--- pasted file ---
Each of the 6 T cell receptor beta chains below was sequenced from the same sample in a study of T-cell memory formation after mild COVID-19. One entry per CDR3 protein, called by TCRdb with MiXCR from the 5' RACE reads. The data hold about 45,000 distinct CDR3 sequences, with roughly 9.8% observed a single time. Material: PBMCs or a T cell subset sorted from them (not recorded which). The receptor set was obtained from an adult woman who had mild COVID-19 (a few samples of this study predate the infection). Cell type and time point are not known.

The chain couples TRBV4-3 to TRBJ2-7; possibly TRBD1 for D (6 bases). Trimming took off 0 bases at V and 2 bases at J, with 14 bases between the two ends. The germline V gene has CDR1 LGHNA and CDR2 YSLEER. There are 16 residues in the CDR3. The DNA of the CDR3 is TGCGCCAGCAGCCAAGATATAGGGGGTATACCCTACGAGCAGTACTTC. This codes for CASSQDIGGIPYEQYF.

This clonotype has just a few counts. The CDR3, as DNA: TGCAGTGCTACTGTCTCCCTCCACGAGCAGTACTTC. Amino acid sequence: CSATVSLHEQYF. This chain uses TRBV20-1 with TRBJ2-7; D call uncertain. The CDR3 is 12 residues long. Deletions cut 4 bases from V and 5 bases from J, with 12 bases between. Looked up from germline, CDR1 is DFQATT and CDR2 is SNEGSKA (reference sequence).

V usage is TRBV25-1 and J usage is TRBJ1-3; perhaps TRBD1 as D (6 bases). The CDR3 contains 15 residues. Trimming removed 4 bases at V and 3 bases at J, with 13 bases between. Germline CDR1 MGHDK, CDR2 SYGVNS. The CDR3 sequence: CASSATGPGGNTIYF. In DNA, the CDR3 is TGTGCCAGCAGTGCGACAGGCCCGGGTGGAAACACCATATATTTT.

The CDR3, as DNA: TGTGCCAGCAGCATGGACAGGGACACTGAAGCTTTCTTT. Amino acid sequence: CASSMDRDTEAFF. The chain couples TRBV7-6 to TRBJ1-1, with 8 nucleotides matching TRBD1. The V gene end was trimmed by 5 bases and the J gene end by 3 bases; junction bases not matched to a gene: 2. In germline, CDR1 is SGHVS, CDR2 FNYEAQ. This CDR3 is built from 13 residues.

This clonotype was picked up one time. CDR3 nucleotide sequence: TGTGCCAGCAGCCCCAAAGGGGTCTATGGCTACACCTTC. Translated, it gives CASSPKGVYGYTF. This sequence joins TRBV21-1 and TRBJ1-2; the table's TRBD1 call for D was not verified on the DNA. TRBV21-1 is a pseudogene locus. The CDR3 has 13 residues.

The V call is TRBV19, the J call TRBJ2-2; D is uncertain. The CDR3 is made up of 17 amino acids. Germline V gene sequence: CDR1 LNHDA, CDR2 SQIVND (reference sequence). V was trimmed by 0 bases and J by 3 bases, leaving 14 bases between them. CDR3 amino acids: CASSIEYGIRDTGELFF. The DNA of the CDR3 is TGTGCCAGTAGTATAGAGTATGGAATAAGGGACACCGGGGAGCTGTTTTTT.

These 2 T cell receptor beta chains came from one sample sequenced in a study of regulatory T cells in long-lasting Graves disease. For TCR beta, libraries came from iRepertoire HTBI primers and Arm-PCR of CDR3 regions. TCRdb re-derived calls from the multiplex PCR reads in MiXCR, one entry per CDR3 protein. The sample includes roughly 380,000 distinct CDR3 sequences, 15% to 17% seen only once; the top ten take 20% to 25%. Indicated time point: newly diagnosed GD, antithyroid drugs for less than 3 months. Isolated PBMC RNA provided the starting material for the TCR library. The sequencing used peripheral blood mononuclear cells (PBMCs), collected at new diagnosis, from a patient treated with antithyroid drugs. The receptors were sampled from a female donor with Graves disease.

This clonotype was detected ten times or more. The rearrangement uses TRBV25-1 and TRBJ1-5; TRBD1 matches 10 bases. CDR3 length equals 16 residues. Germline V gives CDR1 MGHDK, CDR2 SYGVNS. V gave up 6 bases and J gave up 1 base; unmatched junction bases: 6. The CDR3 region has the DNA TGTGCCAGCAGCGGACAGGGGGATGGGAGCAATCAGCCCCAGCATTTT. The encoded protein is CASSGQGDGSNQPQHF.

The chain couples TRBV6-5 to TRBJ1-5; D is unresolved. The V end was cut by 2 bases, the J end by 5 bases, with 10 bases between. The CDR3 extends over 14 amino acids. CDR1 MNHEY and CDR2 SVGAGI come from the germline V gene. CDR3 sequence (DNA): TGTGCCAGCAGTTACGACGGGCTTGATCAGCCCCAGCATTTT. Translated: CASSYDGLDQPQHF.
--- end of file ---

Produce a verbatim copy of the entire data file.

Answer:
Each of the 6 T cell receptor beta chains below was sequenced from the same sample in a study of T-cell memory formation after mild COVID-19. One entry per CDR3 protein, called by TCRdb with MiXCR from the 5' RACE reads. The data hold about 45,000 distinct CDR3 sequences, with roughly 9.8% observed a single time. Material: PBMCs or a T cell subset sorted from them (not recorded which). The receptor set was obtained from an adult woman who had mild COVID-19 (a few samples of this study predate the infection). Cell type and time point are not known.

The chain couples TRBV4-3 to TRBJ2-7; possibly TRBD1 for D (6 bases). Trimming took off 0 bases at V and 2 bases at J, with 14 bases between the two ends. The germline V gene has CDR1 LGHNA and CDR2 YSLEER. There are 16 residues in the CDR3. The DNA of the CDR3 is TGCGCCAGCAGCCAAGATATAGGGGGTATACCCTACGAGCAGTACTTC. This codes for CASSQDIGGIPYEQYF.

This clonotype has just a few counts. The CDR3, as DNA: TGCAGTGCTACTGTCTCCCTCCACGAGCAGTACTTC. Amino acid sequence: CSATVSLHEQYF. This chain uses TRBV20-1 with TRBJ2-7; D call uncertain. The CDR3 is 12 residues long. Deletions cut 4 bases from V and 5 bases from J, with 12 bases between. Looked up from germline, CDR1 is DFQATT and CDR2 is SNEGSKA (reference sequence).

V usage is TRBV25-1 and J usage is TRBJ1-3; perhaps TRBD1 as D (6 bases). The CDR3 contains 15 residues. Trimming removed 4 bases at V and 3 bases at J, with 13 bases between. Germline CDR1 MGHDK, CDR2 SYGVNS. The CDR3 sequence: CASSATGPGGNTIYF. In DNA, the CDR3 is TGTGCCAGCAGTGCGACAGGCCCGGGTGGAAACACCATATATTTT.

The CDR3, as DNA: TGTGCCAGCAGCATGGACAGGGACACTGAAGCTTTCTTT. Amino acid sequence: CASSMDRDTEAFF. The chain couples TRBV7-6 to TRBJ1-1, with 8 nucleotides matching TRBD1. The V gene end was trimmed by 5 bases and the J gene end by 3 bases; junction bases not matched to a gene: 2. In germline, CDR1 is SGHVS, CDR2 FNYEAQ. This CDR3 is built from 13 residues.

This clonotype was picked up one time. CDR3 nucleotide sequence: TGTGCCAGCAGCCCCAAAGGGGTCTATGGCTACACCTTC. Translated, it gives CASSPKGVYGYTF. This sequence joins TRBV21-1 and TRBJ1-2; the table's TRBD1 call for D was not verified on the DNA. TRBV21-1 is a pseudogene locus. The CDR3 has 13 residues.

The V call is TRBV19, the J call TRBJ2-2; D is uncertain. The CDR3 is made up of 17 amino acids. Germline V gene sequence: CDR1 LNHDA, CDR2 SQIVND (reference sequence). V was trimmed by 0 bases and J by 3 bases, leaving 14 bases between them. CDR3 amino acids: CASSIEYGIRDTGELFF. The DNA of the CDR3 is TGTGCCAGTAGTATAGAGTATGGAATAAGGGACACCGGGGAGCTGTTTTTT.

These 2 T cell receptor beta chains came from one sample sequenced in a study of regulatory T cells in long-lasting Graves disease. For TCR beta, libraries came from iRepertoire HTBI primers and Arm-PCR of CDR3 regions. TCRdb re-derived calls from the multiplex PCR reads in MiXCR, one entry per CDR3 protein. The sample includes roughly 380,000 distinct CDR3 sequences, 15% to 17% seen only once; the top ten take 20% to 25%. Indicated time point: newly diagnosed GD, antithyroid drugs for less than 3 months. Isolated PBMC RNA provided the starting material for the TCR library. The sequencing used peripheral blood mononuclear cells (PBMCs), collected at new diagnosis, from a patient treated with antithyroid drugs. The receptors were sampled from a female donor with Graves disease.

This clonotype was detected ten times or more. The rearrangement uses TRBV25-1 and TRBJ1-5; TRBD1 matches 10 bases. CDR3 length equals 16 residues. Germline V gives CDR1 MGHDK, CDR2 SYGVNS. V gave up 6 bases and J gave up 1 base; unmatched junction bases: 6. The CDR3 region has the DNA TGTGCCAGCAGCGGACAGGGGGATGGGAGCAATCAGCCCCAGCATTTT. The encoded protein is CASSGQGDGSNQPQHF.

The chain couples TRBV6-5 to TRBJ1-5; D is unresolved. The V end was cut by 2 bases, the J end by 5 bases, with 10 bases between. The CDR3 extends over 14 amino acids. CDR1 MNHEY and CDR2 SVGAGI come from the germline V gene. CDR3 sequence (DNA): TGTGCCAGCAGTTACGACGGGCTTGATCAGCCCCAGCATTTT. Translated: CASSYDGLDQPQHF.